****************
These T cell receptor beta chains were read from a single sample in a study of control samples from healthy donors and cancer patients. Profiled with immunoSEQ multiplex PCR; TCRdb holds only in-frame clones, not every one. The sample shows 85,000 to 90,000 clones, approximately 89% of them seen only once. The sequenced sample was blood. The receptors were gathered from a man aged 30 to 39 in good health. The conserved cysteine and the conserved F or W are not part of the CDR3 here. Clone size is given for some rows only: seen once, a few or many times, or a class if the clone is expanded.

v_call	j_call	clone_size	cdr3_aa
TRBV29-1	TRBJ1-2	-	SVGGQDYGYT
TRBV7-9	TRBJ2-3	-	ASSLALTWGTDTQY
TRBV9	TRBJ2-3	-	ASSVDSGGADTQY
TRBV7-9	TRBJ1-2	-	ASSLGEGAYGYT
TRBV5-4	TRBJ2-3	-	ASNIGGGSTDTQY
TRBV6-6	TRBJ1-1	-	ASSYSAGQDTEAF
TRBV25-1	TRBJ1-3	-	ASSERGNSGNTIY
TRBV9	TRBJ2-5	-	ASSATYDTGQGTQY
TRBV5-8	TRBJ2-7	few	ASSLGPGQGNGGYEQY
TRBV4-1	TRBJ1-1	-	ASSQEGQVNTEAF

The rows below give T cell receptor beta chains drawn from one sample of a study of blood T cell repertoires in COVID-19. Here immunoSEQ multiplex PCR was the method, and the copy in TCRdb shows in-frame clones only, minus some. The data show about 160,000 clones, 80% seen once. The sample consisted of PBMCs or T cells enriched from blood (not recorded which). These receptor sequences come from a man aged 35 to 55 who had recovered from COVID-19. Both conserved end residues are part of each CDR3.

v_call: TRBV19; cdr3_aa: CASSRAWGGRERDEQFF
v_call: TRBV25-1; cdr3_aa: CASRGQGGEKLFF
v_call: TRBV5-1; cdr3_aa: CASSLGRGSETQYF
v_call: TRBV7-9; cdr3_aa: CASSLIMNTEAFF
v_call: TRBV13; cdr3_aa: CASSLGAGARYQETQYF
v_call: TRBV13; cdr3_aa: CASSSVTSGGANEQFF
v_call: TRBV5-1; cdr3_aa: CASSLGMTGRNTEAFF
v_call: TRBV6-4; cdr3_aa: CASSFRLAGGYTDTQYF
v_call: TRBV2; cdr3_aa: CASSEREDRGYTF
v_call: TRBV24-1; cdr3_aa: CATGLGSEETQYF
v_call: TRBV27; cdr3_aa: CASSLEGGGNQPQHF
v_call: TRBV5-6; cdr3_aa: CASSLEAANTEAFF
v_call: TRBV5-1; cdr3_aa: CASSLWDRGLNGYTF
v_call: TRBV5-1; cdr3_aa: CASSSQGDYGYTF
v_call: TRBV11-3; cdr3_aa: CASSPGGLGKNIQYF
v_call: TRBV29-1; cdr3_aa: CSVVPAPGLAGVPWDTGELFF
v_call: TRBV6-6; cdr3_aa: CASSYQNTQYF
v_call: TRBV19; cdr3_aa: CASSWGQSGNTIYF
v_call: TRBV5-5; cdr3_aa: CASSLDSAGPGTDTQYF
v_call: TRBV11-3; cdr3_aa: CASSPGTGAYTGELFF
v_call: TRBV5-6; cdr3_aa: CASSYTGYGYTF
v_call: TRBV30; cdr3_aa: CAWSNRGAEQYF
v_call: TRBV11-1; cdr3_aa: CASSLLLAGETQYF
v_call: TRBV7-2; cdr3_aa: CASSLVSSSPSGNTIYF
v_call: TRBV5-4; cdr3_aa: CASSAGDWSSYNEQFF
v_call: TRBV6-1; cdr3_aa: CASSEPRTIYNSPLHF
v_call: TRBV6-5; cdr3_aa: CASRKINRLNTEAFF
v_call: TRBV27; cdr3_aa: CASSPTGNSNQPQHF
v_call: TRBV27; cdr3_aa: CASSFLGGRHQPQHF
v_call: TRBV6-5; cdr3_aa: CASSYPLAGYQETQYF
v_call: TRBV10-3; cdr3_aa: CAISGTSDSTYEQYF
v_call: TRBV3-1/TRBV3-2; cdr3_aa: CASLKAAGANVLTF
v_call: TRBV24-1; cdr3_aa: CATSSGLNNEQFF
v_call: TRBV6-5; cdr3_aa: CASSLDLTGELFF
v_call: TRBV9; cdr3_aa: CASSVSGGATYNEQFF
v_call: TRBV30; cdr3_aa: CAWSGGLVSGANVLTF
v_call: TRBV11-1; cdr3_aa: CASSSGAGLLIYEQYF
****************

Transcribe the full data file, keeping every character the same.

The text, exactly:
These T cell receptor beta chains were read from a single sample in a study of control samples from healthy donors and cancer patients. Profiled with immunoSEQ multiplex PCR; TCRdb holds only in-frame clones, not every one. The sample shows 85,000 to 90,000 clones, approximately 89% of them seen only once. The sequenced sample was blood. The receptors were gathered from a man aged 30 to 39 in good health. The conserved cysteine and the conserved F or W are not part of the CDR3 here. Clone size is given for some rows only: seen once, a few or many times, or a class if the clone is expanded.

v_call	j_call	clone_size	cdr3_aa
TRBV29-1	TRBJ1-2	-	SVGGQDYGYT
TRBV7-9	TRBJ2-3	-	ASSLALTWGTDTQY
TRBV9	TRBJ2-3	-	ASSVDSGGADTQY
TRBV7-9	TRBJ1-2	-	ASSLGEGAYGYT
TRBV5-4	TRBJ2-3	-	ASNIGGGSTDTQY
TRBV6-6	TRBJ1-1	-	ASSYSAGQDTEAF
TRBV25-1	TRBJ1-3	-	ASSERGNSGNTIY
TRBV9	TRBJ2-5	-	ASSATYDTGQGTQY
TRBV5-8	TRBJ2-7	few	ASSLGPGQGNGGYEQY
TRBV4-1	TRBJ1-1	-	ASSQEGQVNTEAF

The rows below give T cell receptor beta chains drawn from one sample of a study of blood T cell repertoires in COVID-19. Here immunoSEQ multiplex PCR was the method, and the copy in TCRdb shows in-frame clones only, minus some. The data show about 160,000 clones, 80% seen once. The sample consisted of PBMCs or T cells enriched from blood (not recorded which). These receptor sequences come from a man aged 35 to 55 who had recovered from COVID-19. Both conserved end residues are part of each CDR3.

v_call: TRBV19; cdr3_aa: CASSRAWGGRERDEQFF
v_call: TRBV25-1; cdr3_aa: CASRGQGGEKLFF
v_call: TRBV5-1; cdr3_aa: CASSLGRGSETQYF
v_call: TRBV7-9; cdr3_aa: CASSLIMNTEAFF
v_call: TRBV13; cdr3_aa: CASSLGAGARYQETQYF
v_call: TRBV13; cdr3_aa: CASSSVTSGGANEQFF
v_call: TRBV5-1; cdr3_aa: CASSLGMTGRNTEAFF
v_call: TRBV6-4; cdr3_aa: CASSFRLAGGYTDTQYF
v_call: TRBV2; cdr3_aa: CASSEREDRGYTF
v_call: TRBV24-1; cdr3_aa: CATGLGSEETQYF
v_call: TRBV27; cdr3_aa: CASSLEGGGNQPQHF
v_call: TRBV5-6; cdr3_aa: CASSLEAANTEAFF
v_call: TRBV5-1; cdr3_aa: CASSLWDRGLNGYTF
v_call: TRBV5-1; cdr3_aa: CASSSQGDYGYTF
v_call: TRBV11-3; cdr3_aa: CASSPGGLGKNIQYF
v_call: TRBV29-1; cdr3_aa: CSVVPAPGLAGVPWDTGELFF
v_call: TRBV6-6; cdr3_aa: CASSYQNTQYF
v_call: TRBV19; cdr3_aa: CASSWGQSGNTIYF
v_call: TRBV5-5; cdr3_aa: CASSLDSAGPGTDTQYF
v_call: TRBV11-3; cdr3_aa: CASSPGTGAYTGELFF
v_call: TRBV5-6; cdr3_aa: CASSYTGYGYTF
v_call: TRBV30; cdr3_aa: CAWSNRGAEQYF
v_call: TRBV11-1; cdr3_aa: CASSLLLAGETQYF
v_call: TRBV7-2; cdr3_aa: CASSLVSSSPSGNTIYF
v_call: TRBV5-4; cdr3_aa: CASSAGDWSSYNEQFF
v_call: TRBV6-1; cdr3_aa: CASSEPRTIYNSPLHF
v_call: TRBV6-5; cdr3_aa: CASRKINRLNTEAFF
v_call: TRBV27; cdr3_aa: CASSPTGNSNQPQHF
v_call: TRBV27; cdr3_aa: CASSFLGGRHQPQHF
v_call: TRBV6-5; cdr3_aa: CASSYPLAGYQETQYF
v_call: TRBV10-3; cdr3_aa: CAISGTSDSTYEQYF
v_call: TRBV3-1/TRBV3-2; cdr3_aa: CASLKAAGANVLTF
v_call: TRBV24-1; cdr3_aa: CATSSGLNNEQFF
v_call: TRBV6-5; cdr3_aa: CASSLDLTGELFF
v_call: TRBV9; cdr3_aa: CASSVSGGATYNEQFF
v_call: TRBV30; cdr3_aa: CAWSGGLVSGANVLTF
v_call: TRBV11-1; cdr3_aa: CASSSGAGLLIYEQYF